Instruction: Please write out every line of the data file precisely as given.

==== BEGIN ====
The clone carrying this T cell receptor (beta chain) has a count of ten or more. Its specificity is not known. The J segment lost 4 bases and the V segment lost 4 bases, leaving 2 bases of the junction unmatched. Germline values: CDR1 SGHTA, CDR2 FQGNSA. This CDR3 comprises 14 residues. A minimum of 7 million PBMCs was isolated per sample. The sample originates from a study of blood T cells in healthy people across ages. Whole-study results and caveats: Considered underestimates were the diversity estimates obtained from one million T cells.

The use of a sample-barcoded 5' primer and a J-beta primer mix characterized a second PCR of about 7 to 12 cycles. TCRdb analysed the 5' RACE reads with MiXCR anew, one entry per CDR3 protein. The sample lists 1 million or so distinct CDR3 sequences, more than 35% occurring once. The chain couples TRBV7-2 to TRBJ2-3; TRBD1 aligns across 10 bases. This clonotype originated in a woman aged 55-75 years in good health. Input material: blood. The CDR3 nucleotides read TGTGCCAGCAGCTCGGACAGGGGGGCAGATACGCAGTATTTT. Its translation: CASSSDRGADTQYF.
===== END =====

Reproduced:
The clone carrying this T cell receptor (beta chain) has a count of ten or more. Its specificity is not known. The J segment lost 4 bases and the V segment lost 4 bases, leaving 2 bases of the junction unmatched. Germline values: CDR1 SGHTA, CDR2 FQGNSA. This CDR3 comprises 14 residues. A minimum of 7 million PBMCs was isolated per sample. The sample originates from a study of blood T cells in healthy people across ages. Whole-study results and caveats: Considered underestimates were the diversity estimates obtained from one million T cells.

The use of a sample-barcoded 5' primer and a J-beta primer mix characterized a second PCR of about 7 to 12 cycles. TCRdb analysed the 5' RACE reads with MiXCR anew, one entry per CDR3 protein. The sample lists 1 million or so distinct CDR3 sequences, more than 35% occurring once. The chain couples TRBV7-2 to TRBJ2-3; TRBD1 aligns across 10 bases. This clonotype originated in a woman aged 55-75 years in good health. Input material: blood. The CDR3 nucleotides read TGTGCCAGCAGCTCGGACAGGGGGGCAGATACGCAGTATTTT. Its translation: CASSSDRGADTQYF.